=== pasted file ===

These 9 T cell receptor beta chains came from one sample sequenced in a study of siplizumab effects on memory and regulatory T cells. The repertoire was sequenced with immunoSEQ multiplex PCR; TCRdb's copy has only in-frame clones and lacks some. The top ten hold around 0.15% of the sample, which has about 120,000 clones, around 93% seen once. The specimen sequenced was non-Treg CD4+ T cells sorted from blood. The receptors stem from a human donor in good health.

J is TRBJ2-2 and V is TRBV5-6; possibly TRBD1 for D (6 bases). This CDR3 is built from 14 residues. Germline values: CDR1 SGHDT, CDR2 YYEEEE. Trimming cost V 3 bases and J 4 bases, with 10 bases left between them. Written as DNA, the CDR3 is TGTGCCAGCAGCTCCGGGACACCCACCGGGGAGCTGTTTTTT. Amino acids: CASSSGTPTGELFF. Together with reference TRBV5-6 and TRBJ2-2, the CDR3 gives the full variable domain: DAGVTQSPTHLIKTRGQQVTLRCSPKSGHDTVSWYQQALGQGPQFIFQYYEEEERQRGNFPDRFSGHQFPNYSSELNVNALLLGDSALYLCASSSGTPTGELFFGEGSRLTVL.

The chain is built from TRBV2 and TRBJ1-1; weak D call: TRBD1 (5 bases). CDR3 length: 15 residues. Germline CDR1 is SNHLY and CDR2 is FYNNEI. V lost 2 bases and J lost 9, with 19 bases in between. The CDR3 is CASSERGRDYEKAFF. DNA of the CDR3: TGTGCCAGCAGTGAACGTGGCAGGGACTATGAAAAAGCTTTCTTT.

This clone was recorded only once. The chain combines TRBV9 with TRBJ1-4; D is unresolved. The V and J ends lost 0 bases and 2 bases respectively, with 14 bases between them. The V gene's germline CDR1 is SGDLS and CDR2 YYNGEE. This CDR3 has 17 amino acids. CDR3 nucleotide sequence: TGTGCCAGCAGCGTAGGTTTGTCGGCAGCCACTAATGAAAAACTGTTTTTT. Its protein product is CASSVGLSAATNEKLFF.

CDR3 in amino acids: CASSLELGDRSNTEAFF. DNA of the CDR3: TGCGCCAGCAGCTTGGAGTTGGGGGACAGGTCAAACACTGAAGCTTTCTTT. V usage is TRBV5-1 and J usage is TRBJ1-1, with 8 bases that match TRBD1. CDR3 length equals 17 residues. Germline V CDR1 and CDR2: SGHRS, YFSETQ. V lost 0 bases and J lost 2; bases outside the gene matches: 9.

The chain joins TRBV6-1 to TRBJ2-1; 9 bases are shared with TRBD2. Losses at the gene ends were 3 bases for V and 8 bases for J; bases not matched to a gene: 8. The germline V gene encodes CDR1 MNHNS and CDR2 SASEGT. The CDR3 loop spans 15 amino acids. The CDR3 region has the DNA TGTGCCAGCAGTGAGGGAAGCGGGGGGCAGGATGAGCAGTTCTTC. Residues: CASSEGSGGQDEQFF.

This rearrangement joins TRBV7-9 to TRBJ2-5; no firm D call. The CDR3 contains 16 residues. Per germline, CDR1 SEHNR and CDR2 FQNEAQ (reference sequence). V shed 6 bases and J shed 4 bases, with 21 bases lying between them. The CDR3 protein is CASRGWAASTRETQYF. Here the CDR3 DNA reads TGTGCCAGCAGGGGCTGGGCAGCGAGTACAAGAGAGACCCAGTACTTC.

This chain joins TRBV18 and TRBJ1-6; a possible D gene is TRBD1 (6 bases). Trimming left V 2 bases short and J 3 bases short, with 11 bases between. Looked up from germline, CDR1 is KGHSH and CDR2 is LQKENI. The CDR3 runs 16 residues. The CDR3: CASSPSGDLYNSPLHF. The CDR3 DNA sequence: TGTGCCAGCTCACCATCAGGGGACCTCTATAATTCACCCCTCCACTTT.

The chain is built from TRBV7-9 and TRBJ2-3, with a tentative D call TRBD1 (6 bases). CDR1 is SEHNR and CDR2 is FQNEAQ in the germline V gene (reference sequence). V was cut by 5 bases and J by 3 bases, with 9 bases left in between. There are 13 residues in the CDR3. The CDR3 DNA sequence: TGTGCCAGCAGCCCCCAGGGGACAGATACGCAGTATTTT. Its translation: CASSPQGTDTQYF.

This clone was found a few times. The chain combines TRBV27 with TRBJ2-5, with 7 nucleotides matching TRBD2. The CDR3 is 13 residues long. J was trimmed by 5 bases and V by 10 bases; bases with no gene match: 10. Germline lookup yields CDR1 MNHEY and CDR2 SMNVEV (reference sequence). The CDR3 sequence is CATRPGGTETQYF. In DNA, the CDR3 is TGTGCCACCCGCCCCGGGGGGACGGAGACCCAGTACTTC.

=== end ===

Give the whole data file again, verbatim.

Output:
These 9 T cell receptor beta chains came from one sample sequenced in a study of siplizumab effects on memory and regulatory T cells. The repertoire was sequenced with immunoSEQ multiplex PCR; TCRdb's copy has only in-frame clones and lacks some. The top ten hold around 0.15% of the sample, which has about 120,000 clones, around 93% seen once. The specimen sequenced was non-Treg CD4+ T cells sorted from blood. The receptors stem from a human donor in good health.

J is TRBJ2-2 and V is TRBV5-6; possibly TRBD1 for D (6 bases). This CDR3 is built from 14 residues. Germline values: CDR1 SGHDT, CDR2 YYEEEE. Trimming cost V 3 bases and J 4 bases, with 10 bases left between them. Written as DNA, the CDR3 is TGTGCCAGCAGCTCCGGGACACCCACCGGGGAGCTGTTTTTT. Amino acids: CASSSGTPTGELFF. Together with reference TRBV5-6 and TRBJ2-2, the CDR3 gives the full variable domain: DAGVTQSPTHLIKTRGQQVTLRCSPKSGHDTVSWYQQALGQGPQFIFQYYEEEERQRGNFPDRFSGHQFPNYSSELNVNALLLGDSALYLCASSSGTPTGELFFGEGSRLTVL.

The chain is built from TRBV2 and TRBJ1-1; weak D call: TRBD1 (5 bases). CDR3 length: 15 residues. Germline CDR1 is SNHLY and CDR2 is FYNNEI. V lost 2 bases and J lost 9, with 19 bases in between. The CDR3 is CASSERGRDYEKAFF. DNA of the CDR3: TGTGCCAGCAGTGAACGTGGCAGGGACTATGAAAAAGCTTTCTTT.

This clone was recorded only once. The chain combines TRBV9 with TRBJ1-4; D is unresolved. The V and J ends lost 0 bases and 2 bases respectively, with 14 bases between them. The V gene's germline CDR1 is SGDLS and CDR2 YYNGEE. This CDR3 has 17 amino acids. CDR3 nucleotide sequence: TGTGCCAGCAGCGTAGGTTTGTCGGCAGCCACTAATGAAAAACTGTTTTTT. Its protein product is CASSVGLSAATNEKLFF.

CDR3 in amino acids: CASSLELGDRSNTEAFF. DNA of the CDR3: TGCGCCAGCAGCTTGGAGTTGGGGGACAGGTCAAACACTGAAGCTTTCTTT. V usage is TRBV5-1 and J usage is TRBJ1-1, with 8 bases that match TRBD1. CDR3 length equals 17 residues. Germline V CDR1 and CDR2: SGHRS, YFSETQ. V lost 0 bases and J lost 2; bases outside the gene matches: 9.

The chain joins TRBV6-1 to TRBJ2-1; 9 bases are shared with TRBD2. Losses at the gene ends were 3 bases for V and 8 bases for J; bases not matched to a gene: 8. The germline V gene encodes CDR1 MNHNS and CDR2 SASEGT. The CDR3 loop spans 15 amino acids. The CDR3 region has the DNA TGTGCCAGCAGTGAGGGAAGCGGGGGGCAGGATGAGCAGTTCTTC. Residues: CASSEGSGGQDEQFF.

This rearrangement joins TRBV7-9 to TRBJ2-5; no firm D call. The CDR3 contains 16 residues. Per germline, CDR1 SEHNR and CDR2 FQNEAQ (reference sequence). V shed 6 bases and J shed 4 bases, with 21 bases lying between them. The CDR3 protein is CASRGWAASTRETQYF. Here the CDR3 DNA reads TGTGCCAGCAGGGGCTGGGCAGCGAGTACAAGAGAGACCCAGTACTTC.

This chain joins TRBV18 and TRBJ1-6; a possible D gene is TRBD1 (6 bases). Trimming left V 2 bases short and J 3 bases short, with 11 bases between. Looked up from germline, CDR1 is KGHSH and CDR2 is LQKENI. The CDR3 runs 16 residues. The CDR3: CASSPSGDLYNSPLHF. The CDR3 DNA sequence: TGTGCCAGCTCACCATCAGGGGACCTCTATAATTCACCCCTCCACTTT.

The chain is built from TRBV7-9 and TRBJ2-3, with a tentative D call TRBD1 (6 bases). CDR1 is SEHNR and CDR2 is FQNEAQ in the germline V gene (reference sequence). V was cut by 5 bases and J by 3 bases, with 9 bases left in between. There are 13 residues in the CDR3. The CDR3 DNA sequence: TGTGCCAGCAGCCCCCAGGGGACAGATACGCAGTATTTT. Its translation: CASSPQGTDTQYF.

This clone was found a few times. The chain combines TRBV27 with TRBJ2-5, with 7 nucleotides matching TRBD2. The CDR3 is 13 residues long. J was trimmed by 5 bases and V by 10 bases; bases with no gene match: 10. Germline lookup yields CDR1 MNHEY and CDR2 SMNVEV (reference sequence). The CDR3 sequence is CATRPGGTETQYF. In DNA, the CDR3 is TGTGCCACCCGCCCCGGGGGGACGGAGACCCAGTACTTC.